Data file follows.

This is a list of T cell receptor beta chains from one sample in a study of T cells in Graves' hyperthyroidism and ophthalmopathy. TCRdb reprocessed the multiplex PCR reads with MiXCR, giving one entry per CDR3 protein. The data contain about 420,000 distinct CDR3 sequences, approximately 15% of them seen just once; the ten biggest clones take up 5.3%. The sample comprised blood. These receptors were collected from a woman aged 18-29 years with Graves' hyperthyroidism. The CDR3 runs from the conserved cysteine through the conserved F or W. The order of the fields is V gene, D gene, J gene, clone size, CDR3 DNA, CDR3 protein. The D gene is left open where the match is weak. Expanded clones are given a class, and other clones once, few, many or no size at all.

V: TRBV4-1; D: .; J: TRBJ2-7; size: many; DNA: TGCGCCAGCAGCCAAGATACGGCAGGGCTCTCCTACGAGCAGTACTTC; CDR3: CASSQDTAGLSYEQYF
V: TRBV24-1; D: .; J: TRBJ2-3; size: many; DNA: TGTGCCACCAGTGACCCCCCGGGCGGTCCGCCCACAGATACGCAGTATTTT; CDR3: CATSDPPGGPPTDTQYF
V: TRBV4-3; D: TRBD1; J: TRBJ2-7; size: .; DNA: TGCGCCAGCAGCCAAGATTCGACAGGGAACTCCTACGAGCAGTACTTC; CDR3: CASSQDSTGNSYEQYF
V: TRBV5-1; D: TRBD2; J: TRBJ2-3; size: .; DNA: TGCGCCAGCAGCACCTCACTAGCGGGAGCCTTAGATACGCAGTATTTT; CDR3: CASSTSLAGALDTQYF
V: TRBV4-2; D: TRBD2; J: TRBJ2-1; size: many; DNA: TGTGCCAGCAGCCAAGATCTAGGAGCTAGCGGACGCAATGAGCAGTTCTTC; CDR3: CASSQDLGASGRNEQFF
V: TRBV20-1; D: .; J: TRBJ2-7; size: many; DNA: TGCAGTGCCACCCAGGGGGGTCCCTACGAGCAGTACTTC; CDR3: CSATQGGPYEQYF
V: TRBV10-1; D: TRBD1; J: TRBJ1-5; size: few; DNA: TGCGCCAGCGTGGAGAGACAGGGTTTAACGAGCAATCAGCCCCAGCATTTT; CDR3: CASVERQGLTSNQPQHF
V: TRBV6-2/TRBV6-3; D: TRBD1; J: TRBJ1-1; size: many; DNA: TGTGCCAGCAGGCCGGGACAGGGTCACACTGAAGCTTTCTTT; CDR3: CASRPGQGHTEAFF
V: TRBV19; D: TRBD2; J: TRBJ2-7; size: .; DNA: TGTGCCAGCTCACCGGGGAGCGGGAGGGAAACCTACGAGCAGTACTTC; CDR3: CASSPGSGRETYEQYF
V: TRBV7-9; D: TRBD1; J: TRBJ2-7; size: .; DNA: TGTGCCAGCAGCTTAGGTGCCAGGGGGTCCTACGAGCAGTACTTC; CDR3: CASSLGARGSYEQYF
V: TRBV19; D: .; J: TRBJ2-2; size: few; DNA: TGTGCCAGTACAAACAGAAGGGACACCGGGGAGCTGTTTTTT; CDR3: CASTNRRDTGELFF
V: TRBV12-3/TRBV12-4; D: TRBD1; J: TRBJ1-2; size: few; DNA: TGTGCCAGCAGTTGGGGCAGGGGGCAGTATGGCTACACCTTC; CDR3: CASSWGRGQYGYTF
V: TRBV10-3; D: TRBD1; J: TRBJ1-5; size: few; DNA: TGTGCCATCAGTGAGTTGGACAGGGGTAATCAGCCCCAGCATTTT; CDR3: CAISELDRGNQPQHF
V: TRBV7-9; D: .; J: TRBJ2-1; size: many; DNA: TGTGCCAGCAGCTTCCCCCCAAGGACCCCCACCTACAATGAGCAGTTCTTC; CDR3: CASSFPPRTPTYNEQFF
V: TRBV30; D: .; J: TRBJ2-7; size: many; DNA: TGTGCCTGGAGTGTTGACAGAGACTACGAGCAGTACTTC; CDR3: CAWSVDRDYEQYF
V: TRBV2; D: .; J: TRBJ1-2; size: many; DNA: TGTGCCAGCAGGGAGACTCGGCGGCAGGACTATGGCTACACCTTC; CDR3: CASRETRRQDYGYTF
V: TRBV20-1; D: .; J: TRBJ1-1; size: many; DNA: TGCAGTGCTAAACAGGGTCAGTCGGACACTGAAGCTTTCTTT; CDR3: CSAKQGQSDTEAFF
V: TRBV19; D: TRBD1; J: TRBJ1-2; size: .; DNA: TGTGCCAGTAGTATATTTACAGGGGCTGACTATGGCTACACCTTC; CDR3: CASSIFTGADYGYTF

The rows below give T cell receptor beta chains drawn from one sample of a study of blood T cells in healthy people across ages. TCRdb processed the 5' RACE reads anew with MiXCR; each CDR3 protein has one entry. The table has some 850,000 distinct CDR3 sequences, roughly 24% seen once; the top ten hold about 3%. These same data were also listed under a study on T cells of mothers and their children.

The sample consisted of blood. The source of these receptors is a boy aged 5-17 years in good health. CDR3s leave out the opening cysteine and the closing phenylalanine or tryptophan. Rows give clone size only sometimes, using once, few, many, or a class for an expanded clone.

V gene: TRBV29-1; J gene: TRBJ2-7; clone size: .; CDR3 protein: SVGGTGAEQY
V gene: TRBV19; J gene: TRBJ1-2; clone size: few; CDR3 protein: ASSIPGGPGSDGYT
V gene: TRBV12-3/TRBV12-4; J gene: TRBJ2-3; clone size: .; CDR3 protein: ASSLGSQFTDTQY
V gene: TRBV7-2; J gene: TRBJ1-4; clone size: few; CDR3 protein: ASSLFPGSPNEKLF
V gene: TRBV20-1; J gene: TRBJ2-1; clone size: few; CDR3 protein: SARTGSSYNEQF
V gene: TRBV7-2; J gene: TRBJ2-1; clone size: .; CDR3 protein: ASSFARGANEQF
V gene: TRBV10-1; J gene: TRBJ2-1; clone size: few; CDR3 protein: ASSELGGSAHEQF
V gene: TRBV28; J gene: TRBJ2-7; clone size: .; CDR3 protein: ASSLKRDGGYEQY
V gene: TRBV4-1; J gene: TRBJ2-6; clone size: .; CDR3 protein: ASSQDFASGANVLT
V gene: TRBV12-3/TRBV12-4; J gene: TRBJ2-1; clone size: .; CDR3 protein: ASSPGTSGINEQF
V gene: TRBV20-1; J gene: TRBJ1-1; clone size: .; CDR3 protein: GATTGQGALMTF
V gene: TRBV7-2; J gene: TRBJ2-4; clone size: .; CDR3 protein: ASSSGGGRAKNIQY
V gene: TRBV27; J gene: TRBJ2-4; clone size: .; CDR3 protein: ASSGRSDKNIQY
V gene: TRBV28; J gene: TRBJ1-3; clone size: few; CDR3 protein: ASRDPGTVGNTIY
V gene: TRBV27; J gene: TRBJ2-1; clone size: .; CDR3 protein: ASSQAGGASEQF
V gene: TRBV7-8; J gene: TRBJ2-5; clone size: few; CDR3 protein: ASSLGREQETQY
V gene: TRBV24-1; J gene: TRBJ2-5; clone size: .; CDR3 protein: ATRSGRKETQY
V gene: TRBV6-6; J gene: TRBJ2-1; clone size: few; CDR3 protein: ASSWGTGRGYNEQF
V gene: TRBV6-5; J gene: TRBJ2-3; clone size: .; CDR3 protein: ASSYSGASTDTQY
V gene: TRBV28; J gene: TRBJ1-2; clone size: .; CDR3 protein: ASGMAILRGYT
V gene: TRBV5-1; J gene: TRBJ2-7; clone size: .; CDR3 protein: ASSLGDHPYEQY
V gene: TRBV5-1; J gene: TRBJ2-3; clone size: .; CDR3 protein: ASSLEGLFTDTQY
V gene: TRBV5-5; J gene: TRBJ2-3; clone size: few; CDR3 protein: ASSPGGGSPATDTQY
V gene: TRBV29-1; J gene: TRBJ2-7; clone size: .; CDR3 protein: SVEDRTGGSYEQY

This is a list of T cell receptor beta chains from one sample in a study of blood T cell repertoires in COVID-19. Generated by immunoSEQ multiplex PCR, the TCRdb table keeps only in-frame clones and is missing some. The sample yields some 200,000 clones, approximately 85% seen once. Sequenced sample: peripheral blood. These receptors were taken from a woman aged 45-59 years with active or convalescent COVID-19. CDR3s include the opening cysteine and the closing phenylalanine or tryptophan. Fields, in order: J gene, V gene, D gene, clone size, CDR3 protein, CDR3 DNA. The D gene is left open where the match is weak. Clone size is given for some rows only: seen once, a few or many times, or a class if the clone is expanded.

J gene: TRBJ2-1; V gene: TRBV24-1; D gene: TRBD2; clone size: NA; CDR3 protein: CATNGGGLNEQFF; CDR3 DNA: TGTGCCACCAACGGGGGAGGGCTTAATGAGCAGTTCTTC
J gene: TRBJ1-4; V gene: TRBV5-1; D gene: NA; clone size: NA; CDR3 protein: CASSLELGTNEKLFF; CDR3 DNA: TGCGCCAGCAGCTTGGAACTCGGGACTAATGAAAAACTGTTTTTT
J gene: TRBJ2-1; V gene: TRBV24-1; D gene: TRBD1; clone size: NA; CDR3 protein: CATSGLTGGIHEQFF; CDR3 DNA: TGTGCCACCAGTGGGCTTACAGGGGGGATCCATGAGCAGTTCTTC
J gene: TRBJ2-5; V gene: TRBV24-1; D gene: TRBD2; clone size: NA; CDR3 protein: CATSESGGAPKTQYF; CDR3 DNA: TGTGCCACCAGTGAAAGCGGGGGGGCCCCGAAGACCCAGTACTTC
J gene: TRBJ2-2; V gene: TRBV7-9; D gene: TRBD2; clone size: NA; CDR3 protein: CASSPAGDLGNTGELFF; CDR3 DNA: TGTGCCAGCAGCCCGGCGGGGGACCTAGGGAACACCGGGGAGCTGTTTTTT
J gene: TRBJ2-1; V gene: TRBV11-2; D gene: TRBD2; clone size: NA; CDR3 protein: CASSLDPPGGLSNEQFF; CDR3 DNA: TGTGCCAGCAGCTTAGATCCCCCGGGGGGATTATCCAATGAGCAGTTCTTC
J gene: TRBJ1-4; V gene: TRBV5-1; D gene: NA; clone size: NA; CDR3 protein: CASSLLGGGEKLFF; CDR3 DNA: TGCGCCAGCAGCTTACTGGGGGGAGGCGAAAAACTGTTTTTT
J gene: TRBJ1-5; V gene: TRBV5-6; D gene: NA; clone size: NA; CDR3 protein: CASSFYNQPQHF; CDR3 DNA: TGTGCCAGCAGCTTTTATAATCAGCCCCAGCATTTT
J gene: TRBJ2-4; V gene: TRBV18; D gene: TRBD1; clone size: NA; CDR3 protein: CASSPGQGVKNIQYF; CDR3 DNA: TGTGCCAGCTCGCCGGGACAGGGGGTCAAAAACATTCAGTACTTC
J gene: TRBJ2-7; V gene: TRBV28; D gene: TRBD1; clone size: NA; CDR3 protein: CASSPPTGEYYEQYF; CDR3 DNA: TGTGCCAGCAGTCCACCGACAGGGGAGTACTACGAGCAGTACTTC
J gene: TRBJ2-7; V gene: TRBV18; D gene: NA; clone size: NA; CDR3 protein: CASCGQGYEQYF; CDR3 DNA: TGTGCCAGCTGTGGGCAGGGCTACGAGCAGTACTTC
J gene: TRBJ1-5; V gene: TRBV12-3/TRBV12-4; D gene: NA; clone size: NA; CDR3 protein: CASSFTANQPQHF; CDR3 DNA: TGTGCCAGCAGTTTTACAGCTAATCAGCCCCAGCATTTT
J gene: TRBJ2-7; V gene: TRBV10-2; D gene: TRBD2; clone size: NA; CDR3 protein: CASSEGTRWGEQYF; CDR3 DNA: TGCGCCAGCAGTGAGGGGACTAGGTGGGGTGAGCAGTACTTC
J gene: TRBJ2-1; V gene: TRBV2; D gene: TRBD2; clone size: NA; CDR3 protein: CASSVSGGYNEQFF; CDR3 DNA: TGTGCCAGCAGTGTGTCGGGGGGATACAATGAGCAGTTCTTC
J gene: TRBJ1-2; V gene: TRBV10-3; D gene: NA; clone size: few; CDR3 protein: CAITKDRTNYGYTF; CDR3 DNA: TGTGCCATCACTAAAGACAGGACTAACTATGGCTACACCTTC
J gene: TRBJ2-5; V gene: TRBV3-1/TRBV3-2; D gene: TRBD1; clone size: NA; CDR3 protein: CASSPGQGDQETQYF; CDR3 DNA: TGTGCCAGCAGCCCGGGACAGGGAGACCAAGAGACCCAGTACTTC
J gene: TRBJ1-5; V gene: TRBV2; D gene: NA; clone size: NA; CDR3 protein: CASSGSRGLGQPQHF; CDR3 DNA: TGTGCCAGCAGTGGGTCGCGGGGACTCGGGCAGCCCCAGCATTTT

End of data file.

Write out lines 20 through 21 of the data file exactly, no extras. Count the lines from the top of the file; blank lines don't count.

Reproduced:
The rows below give T cell receptor beta chains drawn from one sample of a study of blood T cells in healthy people across ages. TCRdb processed the 5' RACE reads anew with MiXCR; each CDR3 protein has one entry. The table has some 850,000 distinct CDR3 sequences, roughly 24% seen once; the top ten hold about 3%. These same data were also listed under a study on T cells of mothers and their children.

The sample consisted of blood. The source of these receptors is a boy aged 5-17 years in good health. CDR3s leave out the opening cysteine and the closing phenylalanine or tryptophan. Rows give clone size only sometimes, using once, few, many, or a class for an expanded clone.